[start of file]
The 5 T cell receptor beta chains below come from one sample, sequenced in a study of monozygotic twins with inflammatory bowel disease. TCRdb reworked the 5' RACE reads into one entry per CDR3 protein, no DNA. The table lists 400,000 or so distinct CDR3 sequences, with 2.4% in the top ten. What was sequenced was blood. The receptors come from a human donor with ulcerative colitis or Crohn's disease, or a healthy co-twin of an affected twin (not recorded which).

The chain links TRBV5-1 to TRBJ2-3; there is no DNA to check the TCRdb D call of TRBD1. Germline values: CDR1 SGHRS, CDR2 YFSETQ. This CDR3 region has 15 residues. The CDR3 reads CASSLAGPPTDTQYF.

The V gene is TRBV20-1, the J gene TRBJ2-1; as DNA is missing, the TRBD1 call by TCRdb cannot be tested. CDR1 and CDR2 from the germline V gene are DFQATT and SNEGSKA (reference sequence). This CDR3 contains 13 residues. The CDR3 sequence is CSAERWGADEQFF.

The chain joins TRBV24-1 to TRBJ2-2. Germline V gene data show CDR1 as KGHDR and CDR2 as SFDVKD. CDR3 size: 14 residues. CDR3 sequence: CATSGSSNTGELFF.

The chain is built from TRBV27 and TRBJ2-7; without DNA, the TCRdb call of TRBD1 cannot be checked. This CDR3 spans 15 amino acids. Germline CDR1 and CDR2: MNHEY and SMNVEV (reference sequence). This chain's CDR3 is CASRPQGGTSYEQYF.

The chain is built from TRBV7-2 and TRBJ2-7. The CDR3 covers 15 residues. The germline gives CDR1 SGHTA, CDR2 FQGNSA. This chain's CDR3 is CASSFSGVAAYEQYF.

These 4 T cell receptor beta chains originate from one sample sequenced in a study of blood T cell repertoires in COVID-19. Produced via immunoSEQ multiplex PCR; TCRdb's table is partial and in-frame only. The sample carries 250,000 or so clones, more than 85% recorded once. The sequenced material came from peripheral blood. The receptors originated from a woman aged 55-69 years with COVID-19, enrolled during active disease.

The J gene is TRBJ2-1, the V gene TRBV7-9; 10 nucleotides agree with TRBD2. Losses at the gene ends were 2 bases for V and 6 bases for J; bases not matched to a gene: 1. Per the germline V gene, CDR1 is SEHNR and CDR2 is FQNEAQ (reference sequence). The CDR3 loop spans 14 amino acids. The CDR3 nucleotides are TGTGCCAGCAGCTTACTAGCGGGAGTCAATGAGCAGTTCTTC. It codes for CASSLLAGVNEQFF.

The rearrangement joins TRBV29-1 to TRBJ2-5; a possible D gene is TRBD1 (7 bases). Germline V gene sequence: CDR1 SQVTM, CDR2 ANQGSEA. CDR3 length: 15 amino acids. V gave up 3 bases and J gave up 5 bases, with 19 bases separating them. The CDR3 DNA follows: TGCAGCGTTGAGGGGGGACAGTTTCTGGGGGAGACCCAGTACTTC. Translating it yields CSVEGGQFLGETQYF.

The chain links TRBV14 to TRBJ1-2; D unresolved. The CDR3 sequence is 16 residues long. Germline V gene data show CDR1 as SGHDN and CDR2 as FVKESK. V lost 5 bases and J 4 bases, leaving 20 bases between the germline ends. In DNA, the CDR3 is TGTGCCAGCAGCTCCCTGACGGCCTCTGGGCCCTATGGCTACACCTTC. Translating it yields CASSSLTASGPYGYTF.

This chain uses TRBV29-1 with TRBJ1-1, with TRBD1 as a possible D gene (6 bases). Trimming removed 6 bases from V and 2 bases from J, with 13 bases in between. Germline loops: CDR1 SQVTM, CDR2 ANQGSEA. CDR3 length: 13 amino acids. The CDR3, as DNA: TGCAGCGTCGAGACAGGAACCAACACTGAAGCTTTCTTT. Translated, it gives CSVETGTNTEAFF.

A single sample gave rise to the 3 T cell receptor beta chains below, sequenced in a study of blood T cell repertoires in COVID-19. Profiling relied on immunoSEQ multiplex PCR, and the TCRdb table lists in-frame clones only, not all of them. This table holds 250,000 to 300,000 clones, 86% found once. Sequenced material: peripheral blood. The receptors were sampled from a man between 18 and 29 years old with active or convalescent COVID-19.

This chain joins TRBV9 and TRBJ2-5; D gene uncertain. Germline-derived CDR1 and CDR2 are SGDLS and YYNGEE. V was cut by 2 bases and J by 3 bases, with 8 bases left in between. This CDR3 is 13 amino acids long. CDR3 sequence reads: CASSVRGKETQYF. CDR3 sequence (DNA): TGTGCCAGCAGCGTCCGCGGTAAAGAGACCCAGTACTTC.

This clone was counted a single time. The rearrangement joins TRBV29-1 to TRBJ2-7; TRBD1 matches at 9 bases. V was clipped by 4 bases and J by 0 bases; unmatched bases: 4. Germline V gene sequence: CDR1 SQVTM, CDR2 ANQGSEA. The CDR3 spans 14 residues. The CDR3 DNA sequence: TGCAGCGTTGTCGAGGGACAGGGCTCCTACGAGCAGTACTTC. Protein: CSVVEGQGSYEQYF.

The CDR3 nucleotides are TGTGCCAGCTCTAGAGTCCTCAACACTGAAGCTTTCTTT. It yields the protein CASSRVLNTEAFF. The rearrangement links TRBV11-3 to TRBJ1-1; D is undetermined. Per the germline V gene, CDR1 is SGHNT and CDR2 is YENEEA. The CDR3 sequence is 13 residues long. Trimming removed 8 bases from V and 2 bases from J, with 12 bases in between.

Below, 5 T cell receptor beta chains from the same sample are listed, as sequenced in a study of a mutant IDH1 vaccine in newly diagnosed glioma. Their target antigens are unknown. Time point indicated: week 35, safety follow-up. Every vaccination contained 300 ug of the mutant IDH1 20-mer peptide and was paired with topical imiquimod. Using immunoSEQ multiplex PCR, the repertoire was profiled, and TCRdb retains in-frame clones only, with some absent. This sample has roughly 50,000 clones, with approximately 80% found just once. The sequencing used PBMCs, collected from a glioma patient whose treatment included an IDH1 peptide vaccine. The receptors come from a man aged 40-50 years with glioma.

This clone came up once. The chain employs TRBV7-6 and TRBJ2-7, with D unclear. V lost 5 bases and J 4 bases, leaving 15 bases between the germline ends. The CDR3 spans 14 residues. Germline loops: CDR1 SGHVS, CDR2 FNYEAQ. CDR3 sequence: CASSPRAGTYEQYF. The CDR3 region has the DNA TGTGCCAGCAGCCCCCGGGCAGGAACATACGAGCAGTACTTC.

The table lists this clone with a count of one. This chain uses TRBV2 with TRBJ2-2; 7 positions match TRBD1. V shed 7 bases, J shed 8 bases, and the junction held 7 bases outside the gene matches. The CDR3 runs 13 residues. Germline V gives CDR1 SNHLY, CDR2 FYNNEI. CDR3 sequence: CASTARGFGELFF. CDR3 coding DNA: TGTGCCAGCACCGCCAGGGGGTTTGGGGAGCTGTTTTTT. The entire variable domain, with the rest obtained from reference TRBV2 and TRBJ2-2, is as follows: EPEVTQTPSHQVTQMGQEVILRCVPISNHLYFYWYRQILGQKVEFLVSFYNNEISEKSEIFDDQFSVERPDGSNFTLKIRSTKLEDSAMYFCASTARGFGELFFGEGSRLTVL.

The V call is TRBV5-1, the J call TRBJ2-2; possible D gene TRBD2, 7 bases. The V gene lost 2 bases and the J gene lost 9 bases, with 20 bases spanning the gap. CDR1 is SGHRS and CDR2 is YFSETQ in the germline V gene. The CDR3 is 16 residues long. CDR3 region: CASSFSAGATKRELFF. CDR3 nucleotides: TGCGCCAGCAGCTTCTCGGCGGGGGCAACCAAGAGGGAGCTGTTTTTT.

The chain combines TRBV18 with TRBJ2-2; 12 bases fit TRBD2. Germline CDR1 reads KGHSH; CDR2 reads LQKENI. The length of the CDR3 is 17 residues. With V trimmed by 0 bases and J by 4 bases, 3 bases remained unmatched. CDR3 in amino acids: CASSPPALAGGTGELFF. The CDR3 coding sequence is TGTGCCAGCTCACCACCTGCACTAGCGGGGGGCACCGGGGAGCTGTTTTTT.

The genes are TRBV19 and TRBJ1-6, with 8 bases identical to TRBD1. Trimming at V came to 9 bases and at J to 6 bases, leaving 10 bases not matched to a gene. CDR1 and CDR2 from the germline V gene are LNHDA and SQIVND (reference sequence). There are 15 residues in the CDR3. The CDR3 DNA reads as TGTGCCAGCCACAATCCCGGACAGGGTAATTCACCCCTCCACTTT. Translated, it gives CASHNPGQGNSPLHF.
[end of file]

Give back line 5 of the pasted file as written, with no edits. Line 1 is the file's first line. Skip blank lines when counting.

The chain is built from TRBV27 and TRBJ2-7; without DNA, the TCRdb call of TRBD1 cannot be checked. This CDR3 spans 15 amino acids. Germline CDR1 and CDR2: MNHEY and SMNVEV (reference sequence). This chain's CDR3 is CASRPQGGTSYEQYF.